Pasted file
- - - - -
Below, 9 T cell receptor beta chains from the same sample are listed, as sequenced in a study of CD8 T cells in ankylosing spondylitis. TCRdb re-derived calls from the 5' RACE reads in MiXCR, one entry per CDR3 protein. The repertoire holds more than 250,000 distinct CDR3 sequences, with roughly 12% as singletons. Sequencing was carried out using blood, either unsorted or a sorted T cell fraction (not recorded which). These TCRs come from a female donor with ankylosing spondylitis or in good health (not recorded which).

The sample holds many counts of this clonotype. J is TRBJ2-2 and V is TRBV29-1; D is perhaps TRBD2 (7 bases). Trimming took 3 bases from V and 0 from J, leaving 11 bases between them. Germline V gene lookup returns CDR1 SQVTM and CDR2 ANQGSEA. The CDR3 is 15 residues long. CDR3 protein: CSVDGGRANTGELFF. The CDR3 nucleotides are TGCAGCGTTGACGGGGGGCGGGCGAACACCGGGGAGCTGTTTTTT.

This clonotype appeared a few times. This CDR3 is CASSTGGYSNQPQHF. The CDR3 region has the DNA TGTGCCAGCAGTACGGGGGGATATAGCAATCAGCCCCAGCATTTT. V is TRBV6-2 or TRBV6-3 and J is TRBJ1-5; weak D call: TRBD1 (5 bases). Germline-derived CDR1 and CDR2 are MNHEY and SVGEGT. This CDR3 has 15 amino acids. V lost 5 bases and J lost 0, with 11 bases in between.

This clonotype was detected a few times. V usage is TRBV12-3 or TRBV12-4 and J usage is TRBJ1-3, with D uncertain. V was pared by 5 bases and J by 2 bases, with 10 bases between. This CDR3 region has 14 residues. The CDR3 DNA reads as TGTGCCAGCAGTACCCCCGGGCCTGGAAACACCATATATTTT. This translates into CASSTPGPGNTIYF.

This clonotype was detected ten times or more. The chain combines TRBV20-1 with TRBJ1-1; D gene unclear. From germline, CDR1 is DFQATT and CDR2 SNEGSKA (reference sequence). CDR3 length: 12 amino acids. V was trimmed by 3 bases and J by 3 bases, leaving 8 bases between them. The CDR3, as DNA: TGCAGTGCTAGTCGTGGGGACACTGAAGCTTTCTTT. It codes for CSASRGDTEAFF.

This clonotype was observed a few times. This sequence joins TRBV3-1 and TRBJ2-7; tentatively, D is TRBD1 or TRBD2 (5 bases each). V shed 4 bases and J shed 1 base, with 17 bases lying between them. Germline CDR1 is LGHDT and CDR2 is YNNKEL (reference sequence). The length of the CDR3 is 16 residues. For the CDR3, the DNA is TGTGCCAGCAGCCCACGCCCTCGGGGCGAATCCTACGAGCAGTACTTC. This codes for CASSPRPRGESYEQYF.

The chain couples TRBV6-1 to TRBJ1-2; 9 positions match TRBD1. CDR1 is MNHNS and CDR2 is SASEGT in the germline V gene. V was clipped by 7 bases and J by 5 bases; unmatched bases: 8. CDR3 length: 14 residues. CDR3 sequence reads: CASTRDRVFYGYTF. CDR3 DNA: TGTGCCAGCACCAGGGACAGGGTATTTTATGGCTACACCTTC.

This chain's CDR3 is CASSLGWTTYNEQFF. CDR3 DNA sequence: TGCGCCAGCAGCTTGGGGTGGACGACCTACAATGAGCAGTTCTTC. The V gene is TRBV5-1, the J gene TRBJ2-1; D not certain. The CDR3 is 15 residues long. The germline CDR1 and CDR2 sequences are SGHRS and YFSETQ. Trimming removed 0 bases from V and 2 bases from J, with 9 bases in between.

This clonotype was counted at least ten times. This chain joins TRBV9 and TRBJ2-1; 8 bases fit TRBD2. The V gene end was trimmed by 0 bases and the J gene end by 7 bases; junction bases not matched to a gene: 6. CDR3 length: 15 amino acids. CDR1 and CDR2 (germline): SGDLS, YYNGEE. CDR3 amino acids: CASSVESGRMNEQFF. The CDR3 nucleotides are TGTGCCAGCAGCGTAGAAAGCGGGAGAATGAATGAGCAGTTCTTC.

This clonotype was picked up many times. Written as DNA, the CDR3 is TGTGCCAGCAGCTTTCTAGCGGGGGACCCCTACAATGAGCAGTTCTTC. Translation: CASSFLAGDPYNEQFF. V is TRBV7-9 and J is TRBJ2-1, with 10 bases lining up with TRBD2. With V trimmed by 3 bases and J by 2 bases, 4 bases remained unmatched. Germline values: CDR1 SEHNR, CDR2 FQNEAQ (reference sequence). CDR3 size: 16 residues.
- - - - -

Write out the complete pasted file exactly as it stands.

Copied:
Below, 9 T cell receptor beta chains from the same sample are listed, as sequenced in a study of CD8 T cells in ankylosing spondylitis. TCRdb re-derived calls from the 5' RACE reads in MiXCR, one entry per CDR3 protein. The repertoire holds more than 250,000 distinct CDR3 sequences, with roughly 12% as singletons. Sequencing was carried out using blood, either unsorted or a sorted T cell fraction (not recorded which). These TCRs come from a female donor with ankylosing spondylitis or in good health (not recorded which).

The sample holds many counts of this clonotype. J is TRBJ2-2 and V is TRBV29-1; D is perhaps TRBD2 (7 bases). Trimming took 3 bases from V and 0 from J, leaving 11 bases between them. Germline V gene lookup returns CDR1 SQVTM and CDR2 ANQGSEA. The CDR3 is 15 residues long. CDR3 protein: CSVDGGRANTGELFF. The CDR3 nucleotides are TGCAGCGTTGACGGGGGGCGGGCGAACACCGGGGAGCTGTTTTTT.

This clonotype appeared a few times. This CDR3 is CASSTGGYSNQPQHF. The CDR3 region has the DNA TGTGCCAGCAGTACGGGGGGATATAGCAATCAGCCCCAGCATTTT. V is TRBV6-2 or TRBV6-3 and J is TRBJ1-5; weak D call: TRBD1 (5 bases). Germline-derived CDR1 and CDR2 are MNHEY and SVGEGT. This CDR3 has 15 amino acids. V lost 5 bases and J lost 0, with 11 bases in between.

This clonotype was detected a few times. V usage is TRBV12-3 or TRBV12-4 and J usage is TRBJ1-3, with D uncertain. V was pared by 5 bases and J by 2 bases, with 10 bases between. This CDR3 region has 14 residues. The CDR3 DNA reads as TGTGCCAGCAGTACCCCCGGGCCTGGAAACACCATATATTTT. This translates into CASSTPGPGNTIYF.

This clonotype was detected ten times or more. The chain combines TRBV20-1 with TRBJ1-1; D gene unclear. From germline, CDR1 is DFQATT and CDR2 SNEGSKA (reference sequence). CDR3 length: 12 amino acids. V was trimmed by 3 bases and J by 3 bases, leaving 8 bases between them. The CDR3, as DNA: TGCAGTGCTAGTCGTGGGGACACTGAAGCTTTCTTT. It codes for CSASRGDTEAFF.

This clonotype was observed a few times. This sequence joins TRBV3-1 and TRBJ2-7; tentatively, D is TRBD1 or TRBD2 (5 bases each). V shed 4 bases and J shed 1 base, with 17 bases lying between them. Germline CDR1 is LGHDT and CDR2 is YNNKEL (reference sequence). The length of the CDR3 is 16 residues. For the CDR3, the DNA is TGTGCCAGCAGCCCACGCCCTCGGGGCGAATCCTACGAGCAGTACTTC. This codes for CASSPRPRGESYEQYF.

The chain couples TRBV6-1 to TRBJ1-2; 9 positions match TRBD1. CDR1 is MNHNS and CDR2 is SASEGT in the germline V gene. V was clipped by 7 bases and J by 5 bases; unmatched bases: 8. CDR3 length: 14 residues. CDR3 sequence reads: CASTRDRVFYGYTF. CDR3 DNA: TGTGCCAGCACCAGGGACAGGGTATTTTATGGCTACACCTTC.

This chain's CDR3 is CASSLGWTTYNEQFF. CDR3 DNA sequence: TGCGCCAGCAGCTTGGGGTGGACGACCTACAATGAGCAGTTCTTC. The V gene is TRBV5-1, the J gene TRBJ2-1; D not certain. The CDR3 is 15 residues long. The germline CDR1 and CDR2 sequences are SGHRS and YFSETQ. Trimming removed 0 bases from V and 2 bases from J, with 9 bases in between.

This clonotype was counted at least ten times. This chain joins TRBV9 and TRBJ2-1; 8 bases fit TRBD2. The V gene end was trimmed by 0 bases and the J gene end by 7 bases; junction bases not matched to a gene: 6. CDR3 length: 15 amino acids. CDR1 and CDR2 (germline): SGDLS, YYNGEE. CDR3 amino acids: CASSVESGRMNEQFF. The CDR3 nucleotides are TGTGCCAGCAGCGTAGAAAGCGGGAGAATGAATGAGCAGTTCTTC.

This clonotype was picked up many times. Written as DNA, the CDR3 is TGTGCCAGCAGCTTTCTAGCGGGGGACCCCTACAATGAGCAGTTCTTC. Translation: CASSFLAGDPYNEQFF. V is TRBV7-9 and J is TRBJ2-1, with 10 bases lining up with TRBD2. With V trimmed by 3 bases and J by 2 bases, 4 bases remained unmatched. Germline values: CDR1 SEHNR, CDR2 FQNEAQ (reference sequence). CDR3 size: 16 residues.